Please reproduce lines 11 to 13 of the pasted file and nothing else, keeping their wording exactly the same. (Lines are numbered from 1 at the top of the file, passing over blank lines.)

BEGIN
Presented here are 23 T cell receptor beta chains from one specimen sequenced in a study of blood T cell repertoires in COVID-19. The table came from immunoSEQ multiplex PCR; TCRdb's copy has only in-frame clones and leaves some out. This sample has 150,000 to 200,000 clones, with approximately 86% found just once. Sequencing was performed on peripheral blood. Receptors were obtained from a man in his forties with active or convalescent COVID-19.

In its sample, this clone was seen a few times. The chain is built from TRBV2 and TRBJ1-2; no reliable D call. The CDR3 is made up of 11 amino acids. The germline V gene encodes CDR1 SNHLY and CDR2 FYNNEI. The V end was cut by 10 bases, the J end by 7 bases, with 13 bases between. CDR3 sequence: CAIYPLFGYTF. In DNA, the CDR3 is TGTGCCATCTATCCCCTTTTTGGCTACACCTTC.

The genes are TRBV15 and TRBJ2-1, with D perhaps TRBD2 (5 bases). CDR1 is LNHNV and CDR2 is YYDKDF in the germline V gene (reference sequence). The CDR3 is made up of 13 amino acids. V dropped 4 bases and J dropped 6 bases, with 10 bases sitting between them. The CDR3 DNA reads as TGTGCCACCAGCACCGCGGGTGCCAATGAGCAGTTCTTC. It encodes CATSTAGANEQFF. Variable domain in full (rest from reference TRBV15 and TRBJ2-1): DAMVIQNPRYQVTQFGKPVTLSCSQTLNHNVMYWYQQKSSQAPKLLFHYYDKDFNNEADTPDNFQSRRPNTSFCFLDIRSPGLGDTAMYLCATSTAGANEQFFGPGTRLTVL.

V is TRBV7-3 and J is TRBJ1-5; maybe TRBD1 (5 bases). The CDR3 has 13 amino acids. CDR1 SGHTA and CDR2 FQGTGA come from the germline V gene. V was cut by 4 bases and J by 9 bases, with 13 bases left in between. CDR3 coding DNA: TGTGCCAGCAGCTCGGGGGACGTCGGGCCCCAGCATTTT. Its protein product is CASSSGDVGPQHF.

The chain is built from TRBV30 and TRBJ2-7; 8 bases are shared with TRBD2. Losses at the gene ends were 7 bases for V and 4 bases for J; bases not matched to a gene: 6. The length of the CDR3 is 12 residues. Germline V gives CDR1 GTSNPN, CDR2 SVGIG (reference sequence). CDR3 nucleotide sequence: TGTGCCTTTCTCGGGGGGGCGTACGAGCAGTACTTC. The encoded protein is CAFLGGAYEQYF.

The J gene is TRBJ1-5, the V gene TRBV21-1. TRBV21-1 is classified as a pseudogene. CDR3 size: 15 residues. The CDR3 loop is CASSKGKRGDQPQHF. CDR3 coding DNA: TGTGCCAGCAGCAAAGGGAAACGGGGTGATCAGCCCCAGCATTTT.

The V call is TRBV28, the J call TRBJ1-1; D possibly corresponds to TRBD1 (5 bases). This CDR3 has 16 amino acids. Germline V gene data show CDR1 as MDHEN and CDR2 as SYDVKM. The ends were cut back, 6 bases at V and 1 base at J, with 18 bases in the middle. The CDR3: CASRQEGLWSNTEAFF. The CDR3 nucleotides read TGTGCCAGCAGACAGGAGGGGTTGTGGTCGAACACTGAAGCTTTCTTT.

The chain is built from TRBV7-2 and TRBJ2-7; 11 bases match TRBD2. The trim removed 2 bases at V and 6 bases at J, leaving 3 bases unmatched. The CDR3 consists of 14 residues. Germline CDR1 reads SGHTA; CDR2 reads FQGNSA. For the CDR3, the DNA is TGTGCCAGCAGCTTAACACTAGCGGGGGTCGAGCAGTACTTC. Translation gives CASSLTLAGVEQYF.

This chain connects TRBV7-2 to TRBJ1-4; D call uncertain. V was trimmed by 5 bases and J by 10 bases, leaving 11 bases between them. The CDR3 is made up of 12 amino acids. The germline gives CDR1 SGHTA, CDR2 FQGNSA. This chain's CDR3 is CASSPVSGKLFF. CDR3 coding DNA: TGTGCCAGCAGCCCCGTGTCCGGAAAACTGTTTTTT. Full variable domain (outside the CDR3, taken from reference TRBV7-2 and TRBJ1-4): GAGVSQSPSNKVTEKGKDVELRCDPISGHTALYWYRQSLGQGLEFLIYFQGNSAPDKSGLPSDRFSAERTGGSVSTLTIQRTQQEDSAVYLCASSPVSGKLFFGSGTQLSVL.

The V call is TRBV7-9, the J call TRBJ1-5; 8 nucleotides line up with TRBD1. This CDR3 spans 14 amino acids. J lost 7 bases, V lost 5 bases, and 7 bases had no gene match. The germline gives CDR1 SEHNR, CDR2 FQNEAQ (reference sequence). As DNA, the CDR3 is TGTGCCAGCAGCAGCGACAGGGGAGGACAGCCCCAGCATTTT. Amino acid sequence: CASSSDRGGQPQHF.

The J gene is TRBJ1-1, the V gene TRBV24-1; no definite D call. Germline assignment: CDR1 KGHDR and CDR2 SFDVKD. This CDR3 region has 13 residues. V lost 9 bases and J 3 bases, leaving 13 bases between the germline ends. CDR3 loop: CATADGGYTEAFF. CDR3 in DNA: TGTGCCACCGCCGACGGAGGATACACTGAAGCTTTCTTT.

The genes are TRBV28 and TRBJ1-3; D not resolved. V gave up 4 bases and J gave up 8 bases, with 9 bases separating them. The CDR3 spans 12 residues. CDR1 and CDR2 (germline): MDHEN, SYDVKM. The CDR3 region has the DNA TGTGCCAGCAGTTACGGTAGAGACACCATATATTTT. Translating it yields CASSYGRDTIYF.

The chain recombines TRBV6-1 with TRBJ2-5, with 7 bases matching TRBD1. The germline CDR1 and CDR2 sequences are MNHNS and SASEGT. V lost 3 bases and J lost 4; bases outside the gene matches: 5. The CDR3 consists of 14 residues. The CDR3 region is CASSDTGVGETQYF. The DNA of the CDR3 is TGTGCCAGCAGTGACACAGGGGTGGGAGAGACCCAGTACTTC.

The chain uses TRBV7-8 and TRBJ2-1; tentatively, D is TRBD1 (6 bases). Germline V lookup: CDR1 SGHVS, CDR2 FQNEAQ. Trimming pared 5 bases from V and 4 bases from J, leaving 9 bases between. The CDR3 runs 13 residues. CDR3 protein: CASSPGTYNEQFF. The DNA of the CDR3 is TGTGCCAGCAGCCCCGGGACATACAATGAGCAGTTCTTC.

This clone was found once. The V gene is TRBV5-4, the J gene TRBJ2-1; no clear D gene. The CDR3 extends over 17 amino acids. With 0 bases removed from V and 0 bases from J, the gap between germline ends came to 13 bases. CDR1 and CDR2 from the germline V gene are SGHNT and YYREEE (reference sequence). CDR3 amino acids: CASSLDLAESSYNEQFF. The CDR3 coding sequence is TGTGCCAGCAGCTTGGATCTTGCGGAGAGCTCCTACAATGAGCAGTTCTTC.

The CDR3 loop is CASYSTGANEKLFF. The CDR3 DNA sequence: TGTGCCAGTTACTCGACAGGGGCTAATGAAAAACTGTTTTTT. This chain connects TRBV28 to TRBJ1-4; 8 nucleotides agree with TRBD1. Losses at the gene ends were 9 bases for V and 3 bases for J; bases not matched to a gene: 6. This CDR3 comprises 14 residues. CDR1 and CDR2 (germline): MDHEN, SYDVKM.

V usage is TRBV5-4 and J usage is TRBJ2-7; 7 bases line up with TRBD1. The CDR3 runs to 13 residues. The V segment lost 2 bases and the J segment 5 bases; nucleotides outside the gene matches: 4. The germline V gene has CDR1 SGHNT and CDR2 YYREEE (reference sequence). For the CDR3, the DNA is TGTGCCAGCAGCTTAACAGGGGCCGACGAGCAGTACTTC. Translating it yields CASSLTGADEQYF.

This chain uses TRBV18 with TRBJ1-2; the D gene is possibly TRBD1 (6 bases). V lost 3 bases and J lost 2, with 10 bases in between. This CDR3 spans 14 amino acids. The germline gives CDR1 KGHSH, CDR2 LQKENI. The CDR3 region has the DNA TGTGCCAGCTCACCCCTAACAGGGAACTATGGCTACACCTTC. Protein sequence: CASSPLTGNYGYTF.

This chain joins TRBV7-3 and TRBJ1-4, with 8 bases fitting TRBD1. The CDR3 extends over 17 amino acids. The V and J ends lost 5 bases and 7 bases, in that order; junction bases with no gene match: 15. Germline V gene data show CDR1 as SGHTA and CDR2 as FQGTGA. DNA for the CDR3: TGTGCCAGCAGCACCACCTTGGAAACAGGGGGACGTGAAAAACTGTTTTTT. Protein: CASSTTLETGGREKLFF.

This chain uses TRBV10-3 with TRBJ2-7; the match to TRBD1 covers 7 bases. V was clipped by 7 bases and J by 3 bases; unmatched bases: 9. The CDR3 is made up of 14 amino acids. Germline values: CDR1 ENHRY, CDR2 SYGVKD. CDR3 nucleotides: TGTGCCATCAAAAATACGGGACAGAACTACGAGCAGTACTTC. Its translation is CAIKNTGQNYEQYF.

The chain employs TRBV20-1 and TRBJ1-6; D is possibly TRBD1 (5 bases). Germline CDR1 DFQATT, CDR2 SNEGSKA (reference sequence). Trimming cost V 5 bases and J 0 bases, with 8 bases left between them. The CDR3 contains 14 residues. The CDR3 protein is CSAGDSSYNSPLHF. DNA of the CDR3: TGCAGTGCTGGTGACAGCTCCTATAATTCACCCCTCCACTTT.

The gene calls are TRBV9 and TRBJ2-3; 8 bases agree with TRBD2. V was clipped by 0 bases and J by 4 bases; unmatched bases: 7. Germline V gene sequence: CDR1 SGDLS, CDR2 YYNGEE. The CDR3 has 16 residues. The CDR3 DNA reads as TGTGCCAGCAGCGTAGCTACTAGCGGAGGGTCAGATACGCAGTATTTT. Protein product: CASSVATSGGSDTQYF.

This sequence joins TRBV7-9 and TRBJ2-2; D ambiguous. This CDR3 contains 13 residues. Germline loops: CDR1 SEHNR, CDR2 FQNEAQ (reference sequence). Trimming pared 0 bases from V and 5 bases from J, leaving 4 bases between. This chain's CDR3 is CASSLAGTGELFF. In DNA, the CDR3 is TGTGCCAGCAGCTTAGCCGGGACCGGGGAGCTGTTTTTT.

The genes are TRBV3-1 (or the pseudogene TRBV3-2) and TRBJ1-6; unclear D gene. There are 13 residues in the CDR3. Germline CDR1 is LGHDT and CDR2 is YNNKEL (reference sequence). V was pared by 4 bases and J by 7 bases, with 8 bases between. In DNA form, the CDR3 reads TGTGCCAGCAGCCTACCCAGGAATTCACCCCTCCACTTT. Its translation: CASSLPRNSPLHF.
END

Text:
The J gene is TRBJ1-1, the V gene TRBV24-1; no definite D call. Germline assignment: CDR1 KGHDR and CDR2 SFDVKD. This CDR3 region has 13 residues. V lost 9 bases and J 3 bases, leaving 13 bases between the germline ends. CDR3 loop: CATADGGYTEAFF. CDR3 in DNA: TGTGCCACCGCCGACGGAGGATACACTGAAGCTTTCTTT.

The genes are TRBV28 and TRBJ1-3; D not resolved. V gave up 4 bases and J gave up 8 bases, with 9 bases separating them. The CDR3 spans 12 residues. CDR1 and CDR2 (germline): MDHEN, SYDVKM. The CDR3 region has the DNA TGTGCCAGCAGTTACGGTAGAGACACCATATATTTT. Translating it yields CASSYGRDTIYF.

The chain recombines TRBV6-1 with TRBJ2-5, with 7 bases matching TRBD1. The germline CDR1 and CDR2 sequences are MNHNS and SASEGT. V lost 3 bases and J lost 4; bases outside the gene matches: 5. The CDR3 consists of 14 residues. The CDR3 region is CASSDTGVGETQYF. The DNA of the CDR3 is TGTGCCAGCAGTGACACAGGGGTGGGAGAGACCCAGTACTTC.